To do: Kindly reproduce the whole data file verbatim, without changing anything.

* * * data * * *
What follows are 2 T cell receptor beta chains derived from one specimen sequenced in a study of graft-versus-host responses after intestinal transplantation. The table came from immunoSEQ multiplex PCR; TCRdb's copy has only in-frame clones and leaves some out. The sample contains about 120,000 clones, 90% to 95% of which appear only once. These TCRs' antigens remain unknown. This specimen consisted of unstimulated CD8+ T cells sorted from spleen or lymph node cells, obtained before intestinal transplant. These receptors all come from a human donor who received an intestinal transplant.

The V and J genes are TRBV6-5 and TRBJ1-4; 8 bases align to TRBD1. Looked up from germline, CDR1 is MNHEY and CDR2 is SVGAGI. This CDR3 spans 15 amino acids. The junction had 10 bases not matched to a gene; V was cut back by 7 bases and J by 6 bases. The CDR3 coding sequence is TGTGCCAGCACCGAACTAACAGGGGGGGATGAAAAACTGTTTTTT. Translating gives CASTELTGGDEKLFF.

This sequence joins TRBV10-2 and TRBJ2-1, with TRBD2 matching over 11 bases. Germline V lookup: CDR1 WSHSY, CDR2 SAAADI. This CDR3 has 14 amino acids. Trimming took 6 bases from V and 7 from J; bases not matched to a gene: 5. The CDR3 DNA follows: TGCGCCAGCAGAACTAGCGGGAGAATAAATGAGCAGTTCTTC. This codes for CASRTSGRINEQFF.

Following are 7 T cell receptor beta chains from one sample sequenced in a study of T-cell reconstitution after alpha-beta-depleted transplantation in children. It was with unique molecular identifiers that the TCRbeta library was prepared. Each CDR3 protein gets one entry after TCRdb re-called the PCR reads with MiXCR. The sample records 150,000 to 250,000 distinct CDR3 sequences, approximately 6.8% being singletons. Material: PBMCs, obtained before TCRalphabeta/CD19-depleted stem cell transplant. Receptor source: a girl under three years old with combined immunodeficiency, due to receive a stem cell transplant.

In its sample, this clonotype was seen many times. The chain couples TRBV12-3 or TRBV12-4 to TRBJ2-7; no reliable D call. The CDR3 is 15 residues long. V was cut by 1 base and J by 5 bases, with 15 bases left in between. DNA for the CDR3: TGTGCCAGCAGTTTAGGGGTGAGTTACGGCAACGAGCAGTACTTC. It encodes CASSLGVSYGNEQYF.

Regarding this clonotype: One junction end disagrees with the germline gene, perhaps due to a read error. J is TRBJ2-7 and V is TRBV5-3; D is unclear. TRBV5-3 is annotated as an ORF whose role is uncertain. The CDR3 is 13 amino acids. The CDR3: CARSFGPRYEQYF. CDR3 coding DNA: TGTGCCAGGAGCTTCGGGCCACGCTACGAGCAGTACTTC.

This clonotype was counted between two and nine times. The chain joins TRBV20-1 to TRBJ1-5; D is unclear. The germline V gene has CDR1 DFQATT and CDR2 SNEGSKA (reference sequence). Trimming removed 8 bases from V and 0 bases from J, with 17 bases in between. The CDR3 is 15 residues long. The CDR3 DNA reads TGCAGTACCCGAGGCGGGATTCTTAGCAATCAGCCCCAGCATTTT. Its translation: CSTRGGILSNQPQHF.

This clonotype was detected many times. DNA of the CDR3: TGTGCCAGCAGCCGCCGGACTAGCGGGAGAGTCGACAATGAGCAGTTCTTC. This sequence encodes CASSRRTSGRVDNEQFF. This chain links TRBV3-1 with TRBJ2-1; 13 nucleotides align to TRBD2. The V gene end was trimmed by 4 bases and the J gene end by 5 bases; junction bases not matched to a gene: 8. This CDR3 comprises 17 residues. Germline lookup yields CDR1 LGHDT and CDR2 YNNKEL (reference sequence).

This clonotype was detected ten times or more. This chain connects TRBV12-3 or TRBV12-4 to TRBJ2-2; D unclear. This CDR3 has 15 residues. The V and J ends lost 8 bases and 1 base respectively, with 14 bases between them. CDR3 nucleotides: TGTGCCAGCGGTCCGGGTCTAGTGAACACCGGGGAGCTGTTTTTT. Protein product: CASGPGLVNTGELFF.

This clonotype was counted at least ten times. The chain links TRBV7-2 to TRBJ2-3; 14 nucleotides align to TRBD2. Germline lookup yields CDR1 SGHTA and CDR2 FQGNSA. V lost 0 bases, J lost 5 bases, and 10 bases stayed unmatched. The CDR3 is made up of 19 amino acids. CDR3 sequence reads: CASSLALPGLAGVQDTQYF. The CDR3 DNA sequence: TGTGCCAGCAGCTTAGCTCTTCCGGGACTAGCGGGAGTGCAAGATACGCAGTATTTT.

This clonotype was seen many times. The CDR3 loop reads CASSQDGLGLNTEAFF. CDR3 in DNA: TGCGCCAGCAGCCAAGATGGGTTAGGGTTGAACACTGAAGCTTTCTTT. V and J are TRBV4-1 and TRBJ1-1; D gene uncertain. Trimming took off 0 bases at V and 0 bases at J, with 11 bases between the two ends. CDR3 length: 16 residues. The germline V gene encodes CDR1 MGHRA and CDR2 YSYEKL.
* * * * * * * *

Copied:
What follows are 2 T cell receptor beta chains derived from one specimen sequenced in a study of graft-versus-host responses after intestinal transplantation. The table came from immunoSEQ multiplex PCR; TCRdb's copy has only in-frame clones and leaves some out. The sample contains about 120,000 clones, 90% to 95% of which appear only once. These TCRs' antigens remain unknown. This specimen consisted of unstimulated CD8+ T cells sorted from spleen or lymph node cells, obtained before intestinal transplant. These receptors all come from a human donor who received an intestinal transplant.

The V and J genes are TRBV6-5 and TRBJ1-4; 8 bases align to TRBD1. Looked up from germline, CDR1 is MNHEY and CDR2 is SVGAGI. This CDR3 spans 15 amino acids. The junction had 10 bases not matched to a gene; V was cut back by 7 bases and J by 6 bases. The CDR3 coding sequence is TGTGCCAGCACCGAACTAACAGGGGGGGATGAAAAACTGTTTTTT. Translating gives CASTELTGGDEKLFF.

This sequence joins TRBV10-2 and TRBJ2-1, with TRBD2 matching over 11 bases. Germline V lookup: CDR1 WSHSY, CDR2 SAAADI. This CDR3 has 14 amino acids. Trimming took 6 bases from V and 7 from J; bases not matched to a gene: 5. The CDR3 DNA follows: TGCGCCAGCAGAACTAGCGGGAGAATAAATGAGCAGTTCTTC. This codes for CASRTSGRINEQFF.

Following are 7 T cell receptor beta chains from one sample sequenced in a study of T-cell reconstitution after alpha-beta-depleted transplantation in children. It was with unique molecular identifiers that the TCRbeta library was prepared. Each CDR3 protein gets one entry after TCRdb re-called the PCR reads with MiXCR. The sample records 150,000 to 250,000 distinct CDR3 sequences, approximately 6.8% being singletons. Material: PBMCs, obtained before TCRalphabeta/CD19-depleted stem cell transplant. Receptor source: a girl under three years old with combined immunodeficiency, due to receive a stem cell transplant.

In its sample, this clonotype was seen many times. The chain couples TRBV12-3 or TRBV12-4 to TRBJ2-7; no reliable D call. The CDR3 is 15 residues long. V was cut by 1 base and J by 5 bases, with 15 bases left in between. DNA for the CDR3: TGTGCCAGCAGTTTAGGGGTGAGTTACGGCAACGAGCAGTACTTC. It encodes CASSLGVSYGNEQYF.

Regarding this clonotype: One junction end disagrees with the germline gene, perhaps due to a read error. J is TRBJ2-7 and V is TRBV5-3; D is unclear. TRBV5-3 is annotated as an ORF whose role is uncertain. The CDR3 is 13 amino acids. The CDR3: CARSFGPRYEQYF. CDR3 coding DNA: TGTGCCAGGAGCTTCGGGCCACGCTACGAGCAGTACTTC.

This clonotype was counted between two and nine times. The chain joins TRBV20-1 to TRBJ1-5; D is unclear. The germline V gene has CDR1 DFQATT and CDR2 SNEGSKA (reference sequence). Trimming removed 8 bases from V and 0 bases from J, with 17 bases in between. The CDR3 is 15 residues long. The CDR3 DNA reads TGCAGTACCCGAGGCGGGATTCTTAGCAATCAGCCCCAGCATTTT. Its translation: CSTRGGILSNQPQHF.

This clonotype was detected many times. DNA of the CDR3: TGTGCCAGCAGCCGCCGGACTAGCGGGAGAGTCGACAATGAGCAGTTCTTC. This sequence encodes CASSRRTSGRVDNEQFF. This chain links TRBV3-1 with TRBJ2-1; 13 nucleotides align to TRBD2. The V gene end was trimmed by 4 bases and the J gene end by 5 bases; junction bases not matched to a gene: 8. This CDR3 comprises 17 residues. Germline lookup yields CDR1 LGHDT and CDR2 YNNKEL (reference sequence).

This clonotype was detected ten times or more. This chain connects TRBV12-3 or TRBV12-4 to TRBJ2-2; D unclear. This CDR3 has 15 residues. The V and J ends lost 8 bases and 1 base respectively, with 14 bases between them. CDR3 nucleotides: TGTGCCAGCGGTCCGGGTCTAGTGAACACCGGGGAGCTGTTTTTT. Protein product: CASGPGLVNTGELFF.

This clonotype was counted at least ten times. The chain links TRBV7-2 to TRBJ2-3; 14 nucleotides align to TRBD2. Germline lookup yields CDR1 SGHTA and CDR2 FQGNSA. V lost 0 bases, J lost 5 bases, and 10 bases stayed unmatched. The CDR3 is made up of 19 amino acids. CDR3 sequence reads: CASSLALPGLAGVQDTQYF. The CDR3 DNA sequence: TGTGCCAGCAGCTTAGCTCTTCCGGGACTAGCGGGAGTGCAAGATACGCAGTATTTT.

This clonotype was seen many times. The CDR3 loop reads CASSQDGLGLNTEAFF. CDR3 in DNA: TGCGCCAGCAGCCAAGATGGGTTAGGGTTGAACACTGAAGCTTTCTTT. V and J are TRBV4-1 and TRBJ1-1; D gene uncertain. Trimming took off 0 bases at V and 0 bases at J, with 11 bases between the two ends. CDR3 length: 16 residues. The germline V gene encodes CDR1 MGHRA and CDR2 YSYEKL.